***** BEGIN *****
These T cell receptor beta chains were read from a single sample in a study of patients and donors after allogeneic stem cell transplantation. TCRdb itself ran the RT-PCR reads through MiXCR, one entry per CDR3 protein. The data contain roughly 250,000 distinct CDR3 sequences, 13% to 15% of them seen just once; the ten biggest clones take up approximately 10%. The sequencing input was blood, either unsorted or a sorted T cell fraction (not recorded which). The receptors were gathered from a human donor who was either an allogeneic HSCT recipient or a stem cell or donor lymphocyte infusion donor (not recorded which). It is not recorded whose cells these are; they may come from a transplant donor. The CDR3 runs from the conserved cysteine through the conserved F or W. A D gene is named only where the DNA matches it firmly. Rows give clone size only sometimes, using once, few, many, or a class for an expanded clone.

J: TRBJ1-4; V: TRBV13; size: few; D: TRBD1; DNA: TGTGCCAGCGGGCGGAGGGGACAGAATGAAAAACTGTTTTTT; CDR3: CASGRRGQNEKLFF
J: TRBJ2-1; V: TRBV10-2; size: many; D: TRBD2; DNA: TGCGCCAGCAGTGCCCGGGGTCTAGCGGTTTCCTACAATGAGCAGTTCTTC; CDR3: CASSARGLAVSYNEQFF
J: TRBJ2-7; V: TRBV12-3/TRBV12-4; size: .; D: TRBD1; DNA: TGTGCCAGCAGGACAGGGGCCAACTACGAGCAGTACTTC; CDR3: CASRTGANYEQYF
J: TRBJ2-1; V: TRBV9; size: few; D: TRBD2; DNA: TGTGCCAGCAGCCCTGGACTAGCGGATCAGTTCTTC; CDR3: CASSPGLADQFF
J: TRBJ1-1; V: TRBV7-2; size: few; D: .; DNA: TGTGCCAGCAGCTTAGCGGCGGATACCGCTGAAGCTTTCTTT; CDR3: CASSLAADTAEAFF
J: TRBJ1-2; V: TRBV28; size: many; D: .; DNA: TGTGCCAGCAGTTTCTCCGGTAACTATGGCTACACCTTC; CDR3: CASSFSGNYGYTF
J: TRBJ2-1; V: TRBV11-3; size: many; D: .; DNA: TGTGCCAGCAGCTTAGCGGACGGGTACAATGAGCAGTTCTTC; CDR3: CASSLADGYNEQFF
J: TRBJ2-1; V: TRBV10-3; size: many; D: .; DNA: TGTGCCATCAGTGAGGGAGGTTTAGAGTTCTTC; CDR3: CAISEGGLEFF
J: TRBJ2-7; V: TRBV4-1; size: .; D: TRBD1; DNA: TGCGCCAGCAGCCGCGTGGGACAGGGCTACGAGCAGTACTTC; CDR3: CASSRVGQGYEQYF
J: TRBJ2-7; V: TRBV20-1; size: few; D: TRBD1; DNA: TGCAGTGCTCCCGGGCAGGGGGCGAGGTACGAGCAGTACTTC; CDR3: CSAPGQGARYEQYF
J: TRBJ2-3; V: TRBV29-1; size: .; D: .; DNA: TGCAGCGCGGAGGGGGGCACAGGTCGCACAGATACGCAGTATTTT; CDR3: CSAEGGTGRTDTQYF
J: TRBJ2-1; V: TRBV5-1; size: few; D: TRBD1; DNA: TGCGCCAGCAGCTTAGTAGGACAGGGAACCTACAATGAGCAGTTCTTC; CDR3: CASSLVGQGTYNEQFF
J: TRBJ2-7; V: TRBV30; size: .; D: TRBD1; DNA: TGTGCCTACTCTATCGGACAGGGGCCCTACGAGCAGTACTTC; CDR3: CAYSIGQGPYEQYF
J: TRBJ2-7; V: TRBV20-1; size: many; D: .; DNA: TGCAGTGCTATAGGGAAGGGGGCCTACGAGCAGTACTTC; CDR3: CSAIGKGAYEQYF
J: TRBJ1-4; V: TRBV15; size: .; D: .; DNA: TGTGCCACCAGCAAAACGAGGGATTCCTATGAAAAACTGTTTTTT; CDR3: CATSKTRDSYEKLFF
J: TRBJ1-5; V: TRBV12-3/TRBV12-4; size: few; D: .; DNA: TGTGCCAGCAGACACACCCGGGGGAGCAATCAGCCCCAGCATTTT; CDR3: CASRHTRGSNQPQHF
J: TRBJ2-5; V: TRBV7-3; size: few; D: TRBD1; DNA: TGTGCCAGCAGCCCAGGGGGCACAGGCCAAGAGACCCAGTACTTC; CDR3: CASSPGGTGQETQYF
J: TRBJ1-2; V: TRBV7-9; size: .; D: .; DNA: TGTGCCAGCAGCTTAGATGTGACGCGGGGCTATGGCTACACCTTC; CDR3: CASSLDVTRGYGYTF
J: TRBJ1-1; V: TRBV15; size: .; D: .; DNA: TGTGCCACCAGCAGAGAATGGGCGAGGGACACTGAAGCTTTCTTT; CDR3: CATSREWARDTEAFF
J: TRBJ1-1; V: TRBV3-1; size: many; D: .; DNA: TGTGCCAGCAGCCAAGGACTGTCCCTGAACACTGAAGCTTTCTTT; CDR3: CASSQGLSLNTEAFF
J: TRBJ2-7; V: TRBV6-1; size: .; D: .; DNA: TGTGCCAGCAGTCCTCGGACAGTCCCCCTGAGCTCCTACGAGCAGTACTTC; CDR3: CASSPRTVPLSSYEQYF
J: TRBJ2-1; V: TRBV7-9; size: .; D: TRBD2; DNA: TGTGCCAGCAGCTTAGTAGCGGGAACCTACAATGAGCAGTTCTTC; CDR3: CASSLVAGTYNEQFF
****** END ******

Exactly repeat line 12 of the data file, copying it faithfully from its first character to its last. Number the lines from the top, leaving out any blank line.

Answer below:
J: TRBJ2-3; V: TRBV29-1; size: .; D: .; DNA: TGCAGCGCGGAGGGGGGCACAGGTCGCACAGATACGCAGTATTTT; CDR3: CSAEGGTGRTDTQYF